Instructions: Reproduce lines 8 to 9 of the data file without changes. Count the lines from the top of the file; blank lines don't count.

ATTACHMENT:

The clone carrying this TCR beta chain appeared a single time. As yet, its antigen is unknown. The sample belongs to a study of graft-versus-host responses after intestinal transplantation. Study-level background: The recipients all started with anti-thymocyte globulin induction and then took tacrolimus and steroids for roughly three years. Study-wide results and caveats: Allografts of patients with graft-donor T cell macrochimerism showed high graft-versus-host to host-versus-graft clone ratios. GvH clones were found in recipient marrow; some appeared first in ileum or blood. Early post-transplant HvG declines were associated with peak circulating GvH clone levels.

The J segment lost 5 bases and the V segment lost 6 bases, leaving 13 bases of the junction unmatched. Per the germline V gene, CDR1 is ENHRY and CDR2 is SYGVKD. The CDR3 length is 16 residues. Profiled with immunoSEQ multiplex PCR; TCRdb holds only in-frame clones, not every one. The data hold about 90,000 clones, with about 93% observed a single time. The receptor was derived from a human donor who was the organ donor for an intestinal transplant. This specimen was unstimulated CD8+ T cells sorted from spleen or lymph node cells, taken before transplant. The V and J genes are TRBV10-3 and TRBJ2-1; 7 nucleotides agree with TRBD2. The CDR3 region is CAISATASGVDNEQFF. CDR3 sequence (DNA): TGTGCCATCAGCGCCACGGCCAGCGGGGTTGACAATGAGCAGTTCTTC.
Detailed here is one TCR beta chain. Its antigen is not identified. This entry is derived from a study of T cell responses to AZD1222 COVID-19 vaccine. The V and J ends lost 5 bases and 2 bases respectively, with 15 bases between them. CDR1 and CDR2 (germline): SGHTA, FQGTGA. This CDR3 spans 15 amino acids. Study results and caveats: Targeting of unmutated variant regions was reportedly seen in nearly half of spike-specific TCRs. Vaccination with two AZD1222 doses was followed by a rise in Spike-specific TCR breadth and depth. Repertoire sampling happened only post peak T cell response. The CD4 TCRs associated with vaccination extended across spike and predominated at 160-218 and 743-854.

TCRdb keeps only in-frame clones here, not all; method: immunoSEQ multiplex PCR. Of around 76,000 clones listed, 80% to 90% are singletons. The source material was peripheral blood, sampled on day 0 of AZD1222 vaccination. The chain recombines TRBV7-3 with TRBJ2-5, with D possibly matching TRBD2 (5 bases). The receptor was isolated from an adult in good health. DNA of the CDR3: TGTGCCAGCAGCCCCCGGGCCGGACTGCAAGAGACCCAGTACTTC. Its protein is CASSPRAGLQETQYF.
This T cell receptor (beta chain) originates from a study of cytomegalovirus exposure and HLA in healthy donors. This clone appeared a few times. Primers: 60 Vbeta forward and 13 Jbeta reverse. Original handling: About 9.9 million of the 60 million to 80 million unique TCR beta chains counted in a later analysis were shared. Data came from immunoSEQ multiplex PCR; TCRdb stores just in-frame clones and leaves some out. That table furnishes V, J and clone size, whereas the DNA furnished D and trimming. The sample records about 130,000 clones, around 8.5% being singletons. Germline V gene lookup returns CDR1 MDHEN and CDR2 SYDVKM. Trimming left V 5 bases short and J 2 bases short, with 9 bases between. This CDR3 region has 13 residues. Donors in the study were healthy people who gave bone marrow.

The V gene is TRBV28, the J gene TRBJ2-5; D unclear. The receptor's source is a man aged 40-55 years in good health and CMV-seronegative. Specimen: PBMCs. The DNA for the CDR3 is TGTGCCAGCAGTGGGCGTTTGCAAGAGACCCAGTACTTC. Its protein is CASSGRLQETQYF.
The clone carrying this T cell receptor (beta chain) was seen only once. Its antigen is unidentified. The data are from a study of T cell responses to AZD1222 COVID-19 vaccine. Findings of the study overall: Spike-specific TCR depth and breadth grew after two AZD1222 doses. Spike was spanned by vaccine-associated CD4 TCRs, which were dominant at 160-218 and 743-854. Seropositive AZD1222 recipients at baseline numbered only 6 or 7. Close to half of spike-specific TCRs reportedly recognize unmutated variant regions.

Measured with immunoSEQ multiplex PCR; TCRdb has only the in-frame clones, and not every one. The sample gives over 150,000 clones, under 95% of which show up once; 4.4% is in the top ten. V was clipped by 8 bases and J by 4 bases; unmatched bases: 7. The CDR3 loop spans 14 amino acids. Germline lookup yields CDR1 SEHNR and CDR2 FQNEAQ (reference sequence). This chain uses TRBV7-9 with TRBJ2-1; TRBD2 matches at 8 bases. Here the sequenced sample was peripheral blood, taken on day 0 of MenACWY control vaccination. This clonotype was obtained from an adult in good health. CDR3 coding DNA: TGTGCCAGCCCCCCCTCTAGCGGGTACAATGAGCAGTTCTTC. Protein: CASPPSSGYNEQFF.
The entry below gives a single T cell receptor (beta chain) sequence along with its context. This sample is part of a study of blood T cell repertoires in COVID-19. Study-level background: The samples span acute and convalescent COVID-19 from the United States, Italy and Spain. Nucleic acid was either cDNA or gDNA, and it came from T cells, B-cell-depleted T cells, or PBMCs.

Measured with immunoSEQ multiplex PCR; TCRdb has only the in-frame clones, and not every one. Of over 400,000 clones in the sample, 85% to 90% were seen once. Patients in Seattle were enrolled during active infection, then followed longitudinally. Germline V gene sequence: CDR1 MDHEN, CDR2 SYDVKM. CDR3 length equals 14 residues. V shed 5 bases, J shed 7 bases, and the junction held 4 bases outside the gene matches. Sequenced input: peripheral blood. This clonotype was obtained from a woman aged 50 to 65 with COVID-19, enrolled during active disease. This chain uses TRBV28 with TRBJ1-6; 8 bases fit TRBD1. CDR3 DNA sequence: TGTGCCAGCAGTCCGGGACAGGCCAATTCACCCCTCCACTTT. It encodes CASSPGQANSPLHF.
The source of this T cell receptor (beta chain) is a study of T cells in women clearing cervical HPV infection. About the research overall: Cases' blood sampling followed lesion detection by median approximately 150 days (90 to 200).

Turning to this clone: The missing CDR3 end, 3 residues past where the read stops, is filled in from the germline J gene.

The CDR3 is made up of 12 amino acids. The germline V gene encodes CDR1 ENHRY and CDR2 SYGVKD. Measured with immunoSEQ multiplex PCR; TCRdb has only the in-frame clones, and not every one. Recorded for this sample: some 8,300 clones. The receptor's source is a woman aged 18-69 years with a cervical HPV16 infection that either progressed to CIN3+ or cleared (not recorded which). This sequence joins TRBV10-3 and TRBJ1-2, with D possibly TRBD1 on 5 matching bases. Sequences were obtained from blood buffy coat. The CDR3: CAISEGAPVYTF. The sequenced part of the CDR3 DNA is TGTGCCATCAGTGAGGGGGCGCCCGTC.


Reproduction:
Measured with immunoSEQ multiplex PCR; TCRdb has only the in-frame clones, and not every one. The sample gives over 150,000 clones, under 95% of which show up once; 4.4% is in the top ten. V was clipped by 8 bases and J by 4 bases; unmatched bases: 7. The CDR3 loop spans 14 amino acids. Germline lookup yields CDR1 SEHNR and CDR2 FQNEAQ (reference sequence). This chain uses TRBV7-9 with TRBJ2-1; TRBD2 matches at 8 bases. Here the sequenced sample was peripheral blood, taken on day 0 of MenACWY control vaccination. This clonotype was obtained from an adult in good health. CDR3 coding DNA: TGTGCCAGCCCCCCCTCTAGCGGGTACAATGAGCAGTTCTTC. Protein: CASPPSSGYNEQFF.
The entry below gives a single T cell receptor (beta chain) sequence along with its context. This sample is part of a study of blood T cell repertoires in COVID-19. Study-level background: The samples span acute and convalescent COVID-19 from the United States, Italy and Spain. Nucleic acid was either cDNA or gDNA, and it came from T cells, B-cell-depleted T cells, or PBMCs.